In addition, the ongoing soap-drama “Debauchery,” by Pat Bourgeois, will be presented this season at the Theater at St. Claude, which will also host Southern Rep’s monthly “PlaySlam” of six 10-minute plays written on a moment’s notice.
The Return of Grandeur
For a full decade, New Orleans was without one of the grandest dames of local stages after the Orpheum Theater suffered extensive damage from the flood that followed Hurricane Katrina.
But with a new owner, more than a year of work and the injection of $13 million, the splendor of the historic 1918 theater has been completely restored.
Tipitina’s owner and Tipitina’s Foundation co-founder Roland von Kurnatowski is the benefactor behind the return of the stunning 1,500-seat venue, which opened in September. He expects the Orpheum will host a variety of concerts and other events, but its anchor tenant will be – as it previously was for many years – the Louisiana Philharmonic Orchestra.
Audiences of the LPO, which has rotated among several venues, including the Mahalia Jackson Theater for Performing Arts, during the past 10 years, will likely delight in the orchestra’s sound in the Orpheum, whose acoustics are particularly well suited to symphonic sound.
Under the direction of Carlos Miguel Prieto, the LPO will continue to regularly visit a few of the other venues where it developed a loyal following after Katrina, but will likely feel most at home within the majestic walls of the Orpheum.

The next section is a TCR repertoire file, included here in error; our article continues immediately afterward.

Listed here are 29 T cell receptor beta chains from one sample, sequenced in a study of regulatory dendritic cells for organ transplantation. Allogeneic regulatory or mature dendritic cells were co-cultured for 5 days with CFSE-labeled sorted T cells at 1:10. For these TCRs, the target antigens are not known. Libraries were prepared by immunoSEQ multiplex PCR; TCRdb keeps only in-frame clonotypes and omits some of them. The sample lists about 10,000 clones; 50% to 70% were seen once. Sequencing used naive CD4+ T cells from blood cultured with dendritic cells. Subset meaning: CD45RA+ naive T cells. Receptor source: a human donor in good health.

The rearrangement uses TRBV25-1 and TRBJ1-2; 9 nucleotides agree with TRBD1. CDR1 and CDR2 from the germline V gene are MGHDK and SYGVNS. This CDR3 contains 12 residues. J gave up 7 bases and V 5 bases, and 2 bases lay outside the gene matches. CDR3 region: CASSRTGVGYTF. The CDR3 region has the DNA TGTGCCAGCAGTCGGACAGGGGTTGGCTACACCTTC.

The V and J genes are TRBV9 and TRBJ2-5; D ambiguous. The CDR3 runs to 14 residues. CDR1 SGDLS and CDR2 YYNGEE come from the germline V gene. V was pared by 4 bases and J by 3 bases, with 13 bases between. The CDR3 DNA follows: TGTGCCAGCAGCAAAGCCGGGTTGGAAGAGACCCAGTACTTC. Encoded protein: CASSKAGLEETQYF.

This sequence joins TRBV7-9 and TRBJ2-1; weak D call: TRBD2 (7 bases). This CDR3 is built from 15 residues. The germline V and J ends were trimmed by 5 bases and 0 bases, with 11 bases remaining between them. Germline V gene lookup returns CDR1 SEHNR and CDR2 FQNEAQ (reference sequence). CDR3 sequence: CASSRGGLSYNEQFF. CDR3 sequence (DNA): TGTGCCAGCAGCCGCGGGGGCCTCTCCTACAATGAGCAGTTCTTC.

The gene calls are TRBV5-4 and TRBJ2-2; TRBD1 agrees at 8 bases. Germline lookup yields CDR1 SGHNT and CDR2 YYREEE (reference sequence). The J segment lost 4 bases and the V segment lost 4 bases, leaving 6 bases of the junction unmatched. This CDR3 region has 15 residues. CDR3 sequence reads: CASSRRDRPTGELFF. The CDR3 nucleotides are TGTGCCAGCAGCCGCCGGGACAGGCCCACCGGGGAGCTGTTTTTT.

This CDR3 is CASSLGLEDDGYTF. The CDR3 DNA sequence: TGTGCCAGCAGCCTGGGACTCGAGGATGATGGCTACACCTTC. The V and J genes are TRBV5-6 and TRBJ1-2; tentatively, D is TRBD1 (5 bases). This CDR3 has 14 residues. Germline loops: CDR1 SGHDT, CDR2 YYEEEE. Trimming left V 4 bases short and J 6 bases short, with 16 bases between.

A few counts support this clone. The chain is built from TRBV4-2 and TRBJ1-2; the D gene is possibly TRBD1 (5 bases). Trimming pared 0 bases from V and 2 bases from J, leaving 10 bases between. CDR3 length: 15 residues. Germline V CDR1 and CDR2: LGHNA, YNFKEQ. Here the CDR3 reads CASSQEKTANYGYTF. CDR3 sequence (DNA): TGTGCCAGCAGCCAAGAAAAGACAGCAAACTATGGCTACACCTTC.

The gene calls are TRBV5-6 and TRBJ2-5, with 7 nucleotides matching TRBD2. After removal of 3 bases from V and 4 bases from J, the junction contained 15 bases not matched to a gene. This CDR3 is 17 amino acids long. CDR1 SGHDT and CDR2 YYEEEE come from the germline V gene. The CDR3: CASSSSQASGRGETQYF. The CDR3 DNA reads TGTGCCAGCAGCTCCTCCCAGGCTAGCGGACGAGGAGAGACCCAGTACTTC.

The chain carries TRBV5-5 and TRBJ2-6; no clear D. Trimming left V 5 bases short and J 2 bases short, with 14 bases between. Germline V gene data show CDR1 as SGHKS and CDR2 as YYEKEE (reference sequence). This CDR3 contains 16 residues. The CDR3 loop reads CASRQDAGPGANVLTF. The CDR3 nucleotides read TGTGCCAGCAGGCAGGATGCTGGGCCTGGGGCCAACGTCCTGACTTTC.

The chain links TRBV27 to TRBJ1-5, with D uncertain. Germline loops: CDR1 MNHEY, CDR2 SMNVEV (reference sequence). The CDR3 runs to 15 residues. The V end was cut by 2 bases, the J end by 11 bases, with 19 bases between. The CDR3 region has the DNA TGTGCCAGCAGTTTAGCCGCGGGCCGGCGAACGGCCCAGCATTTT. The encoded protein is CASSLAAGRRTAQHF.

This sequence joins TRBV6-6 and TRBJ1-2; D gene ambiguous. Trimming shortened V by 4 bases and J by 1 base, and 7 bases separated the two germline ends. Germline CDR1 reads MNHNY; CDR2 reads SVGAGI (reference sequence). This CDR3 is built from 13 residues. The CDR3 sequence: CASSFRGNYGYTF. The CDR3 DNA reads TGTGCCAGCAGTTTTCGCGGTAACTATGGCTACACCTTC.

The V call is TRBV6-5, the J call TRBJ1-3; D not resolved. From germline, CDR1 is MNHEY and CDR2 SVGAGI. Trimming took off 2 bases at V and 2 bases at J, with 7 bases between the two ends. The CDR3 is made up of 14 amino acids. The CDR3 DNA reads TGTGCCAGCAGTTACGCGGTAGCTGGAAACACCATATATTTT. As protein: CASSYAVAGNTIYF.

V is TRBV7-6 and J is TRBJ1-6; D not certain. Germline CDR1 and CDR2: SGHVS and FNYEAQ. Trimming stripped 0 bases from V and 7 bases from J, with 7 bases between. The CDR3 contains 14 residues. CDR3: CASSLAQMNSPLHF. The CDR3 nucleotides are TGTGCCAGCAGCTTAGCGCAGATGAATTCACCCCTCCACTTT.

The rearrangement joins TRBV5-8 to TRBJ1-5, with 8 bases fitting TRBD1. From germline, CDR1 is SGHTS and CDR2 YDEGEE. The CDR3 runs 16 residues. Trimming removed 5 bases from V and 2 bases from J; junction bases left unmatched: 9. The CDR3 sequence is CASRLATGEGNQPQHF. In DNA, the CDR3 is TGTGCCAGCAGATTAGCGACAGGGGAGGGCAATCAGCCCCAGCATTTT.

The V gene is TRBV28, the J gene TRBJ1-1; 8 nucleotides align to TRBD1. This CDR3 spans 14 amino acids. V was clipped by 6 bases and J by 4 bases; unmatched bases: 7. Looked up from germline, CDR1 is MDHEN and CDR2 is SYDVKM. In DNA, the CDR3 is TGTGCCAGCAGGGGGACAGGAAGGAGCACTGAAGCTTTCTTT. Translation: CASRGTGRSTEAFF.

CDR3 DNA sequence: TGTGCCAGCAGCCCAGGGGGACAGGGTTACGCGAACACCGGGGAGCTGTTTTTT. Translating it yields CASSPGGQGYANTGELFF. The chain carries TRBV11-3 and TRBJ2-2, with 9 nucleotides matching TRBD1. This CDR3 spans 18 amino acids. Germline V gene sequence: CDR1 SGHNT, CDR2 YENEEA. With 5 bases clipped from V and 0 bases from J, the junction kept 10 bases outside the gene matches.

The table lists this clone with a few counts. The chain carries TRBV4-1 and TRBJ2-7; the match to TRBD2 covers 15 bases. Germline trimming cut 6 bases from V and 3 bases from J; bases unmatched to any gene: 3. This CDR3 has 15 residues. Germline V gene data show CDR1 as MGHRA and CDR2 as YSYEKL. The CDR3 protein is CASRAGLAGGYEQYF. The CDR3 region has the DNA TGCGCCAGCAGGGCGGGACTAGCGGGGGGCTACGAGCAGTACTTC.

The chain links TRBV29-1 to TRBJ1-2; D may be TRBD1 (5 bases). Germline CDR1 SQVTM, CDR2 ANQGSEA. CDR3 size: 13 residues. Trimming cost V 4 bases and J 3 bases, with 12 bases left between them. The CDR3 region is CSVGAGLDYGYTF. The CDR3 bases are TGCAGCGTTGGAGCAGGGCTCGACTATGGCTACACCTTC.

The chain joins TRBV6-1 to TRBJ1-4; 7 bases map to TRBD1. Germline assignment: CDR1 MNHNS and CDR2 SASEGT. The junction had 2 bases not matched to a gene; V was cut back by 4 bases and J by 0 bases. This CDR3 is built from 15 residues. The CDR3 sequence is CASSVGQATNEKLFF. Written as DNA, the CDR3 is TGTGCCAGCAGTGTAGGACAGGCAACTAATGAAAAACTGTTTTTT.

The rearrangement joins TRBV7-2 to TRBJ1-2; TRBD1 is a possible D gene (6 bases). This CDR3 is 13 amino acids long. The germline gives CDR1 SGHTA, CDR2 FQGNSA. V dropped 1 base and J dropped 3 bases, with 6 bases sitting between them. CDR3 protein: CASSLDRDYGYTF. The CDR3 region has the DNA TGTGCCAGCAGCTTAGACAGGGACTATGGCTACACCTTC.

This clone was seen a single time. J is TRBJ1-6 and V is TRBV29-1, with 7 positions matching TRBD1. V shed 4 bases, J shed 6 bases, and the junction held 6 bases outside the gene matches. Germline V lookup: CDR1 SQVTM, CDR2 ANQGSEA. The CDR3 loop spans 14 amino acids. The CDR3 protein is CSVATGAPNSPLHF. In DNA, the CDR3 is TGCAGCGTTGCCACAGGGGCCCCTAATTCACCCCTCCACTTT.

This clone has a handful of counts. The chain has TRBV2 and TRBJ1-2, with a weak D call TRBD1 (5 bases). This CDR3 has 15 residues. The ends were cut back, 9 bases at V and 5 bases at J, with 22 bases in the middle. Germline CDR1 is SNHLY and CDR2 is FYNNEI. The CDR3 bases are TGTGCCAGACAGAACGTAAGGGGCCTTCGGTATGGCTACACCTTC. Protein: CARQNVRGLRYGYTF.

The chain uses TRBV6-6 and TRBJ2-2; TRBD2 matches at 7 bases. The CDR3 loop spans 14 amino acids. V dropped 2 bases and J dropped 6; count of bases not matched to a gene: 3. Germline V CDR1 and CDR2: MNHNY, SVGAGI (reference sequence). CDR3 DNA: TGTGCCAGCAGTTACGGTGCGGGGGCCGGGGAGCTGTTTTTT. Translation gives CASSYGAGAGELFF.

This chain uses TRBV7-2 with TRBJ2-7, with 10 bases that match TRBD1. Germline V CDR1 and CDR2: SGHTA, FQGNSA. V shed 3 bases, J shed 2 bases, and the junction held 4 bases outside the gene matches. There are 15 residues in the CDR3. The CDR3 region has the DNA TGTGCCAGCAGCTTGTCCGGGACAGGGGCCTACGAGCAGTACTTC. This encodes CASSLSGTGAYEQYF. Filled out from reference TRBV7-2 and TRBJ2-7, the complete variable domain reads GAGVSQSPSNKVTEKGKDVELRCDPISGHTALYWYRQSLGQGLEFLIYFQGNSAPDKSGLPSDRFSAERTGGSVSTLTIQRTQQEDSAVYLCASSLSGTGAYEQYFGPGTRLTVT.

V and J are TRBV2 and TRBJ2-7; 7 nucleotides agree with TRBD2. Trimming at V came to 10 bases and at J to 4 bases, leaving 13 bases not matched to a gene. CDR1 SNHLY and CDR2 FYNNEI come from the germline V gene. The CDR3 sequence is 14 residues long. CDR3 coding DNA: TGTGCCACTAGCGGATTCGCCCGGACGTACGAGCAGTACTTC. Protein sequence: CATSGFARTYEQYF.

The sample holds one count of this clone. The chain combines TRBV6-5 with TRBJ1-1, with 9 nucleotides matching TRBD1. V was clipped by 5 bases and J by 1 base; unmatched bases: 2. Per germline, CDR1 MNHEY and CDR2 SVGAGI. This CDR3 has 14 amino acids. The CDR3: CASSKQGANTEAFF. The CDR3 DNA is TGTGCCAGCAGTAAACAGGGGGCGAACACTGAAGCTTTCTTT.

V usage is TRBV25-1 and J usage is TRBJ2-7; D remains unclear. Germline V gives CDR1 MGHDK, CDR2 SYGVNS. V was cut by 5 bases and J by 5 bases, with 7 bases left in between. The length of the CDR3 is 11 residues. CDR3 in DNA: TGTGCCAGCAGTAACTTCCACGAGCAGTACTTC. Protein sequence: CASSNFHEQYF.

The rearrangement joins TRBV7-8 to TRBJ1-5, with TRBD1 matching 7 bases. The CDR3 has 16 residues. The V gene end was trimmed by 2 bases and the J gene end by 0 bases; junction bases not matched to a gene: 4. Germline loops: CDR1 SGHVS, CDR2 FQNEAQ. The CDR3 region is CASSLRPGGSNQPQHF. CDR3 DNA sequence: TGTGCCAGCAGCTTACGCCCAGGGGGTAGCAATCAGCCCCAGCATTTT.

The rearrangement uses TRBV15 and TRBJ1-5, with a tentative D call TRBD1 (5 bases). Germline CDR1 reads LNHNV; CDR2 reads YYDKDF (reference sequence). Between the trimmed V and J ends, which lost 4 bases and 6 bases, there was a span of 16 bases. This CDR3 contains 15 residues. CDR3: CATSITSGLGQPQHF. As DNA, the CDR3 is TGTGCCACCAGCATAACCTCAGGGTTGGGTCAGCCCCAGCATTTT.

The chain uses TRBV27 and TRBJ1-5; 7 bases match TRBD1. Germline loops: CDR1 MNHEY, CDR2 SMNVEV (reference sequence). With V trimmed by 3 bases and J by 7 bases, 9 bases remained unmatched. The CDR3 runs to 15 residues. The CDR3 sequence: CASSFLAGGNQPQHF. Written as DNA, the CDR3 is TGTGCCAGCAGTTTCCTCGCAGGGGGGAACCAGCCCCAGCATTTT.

The Orpheum Theater Photo courtesy Opheum Theater, by James Shaw
Le Petit looks ahead
While it holds the title of New Orleans’ oldest stage, the theater that stands just off Jackson Square in the French Quarter has for some years struggled to find itself.
The financial and management troubles that had been brewing at Le Petit Theatre du Vieux Carré were widely known by the time the theater cancelled what remained of its season in late 2010 and closed its doors.
Disputes over how to put the theater back on its feet simmered through the next few years until the board finally signed an agreement with restaurateur Dickie Brennan, allowing him to open a restaurant in half of the building in return for carrying out $1 million in theater renovations.
Le Petit reopened in mid-2013 and began staging a lineup of drama, comedy and musical theater. A year later it turned another important corner by hiring new artistic management.
Maxwell Williams signed on as artistic director in late 2014, and in October he launches his first full season at Le Petit.
Williams came to New Orleans after three years as associate artistic director of Hartford Stage in Connecticut. He previously had associate directed both Broadway and off-Broadway productions, and was director of concert operations for Manhattan Concert Productions.
In his new role he looks forward to engaging with the community and bringing together the right mix of talent to deliver a quality theater experience.
“I’m in this for the possibility of experiencing a real moment of beauty with a group of creative people,” he says.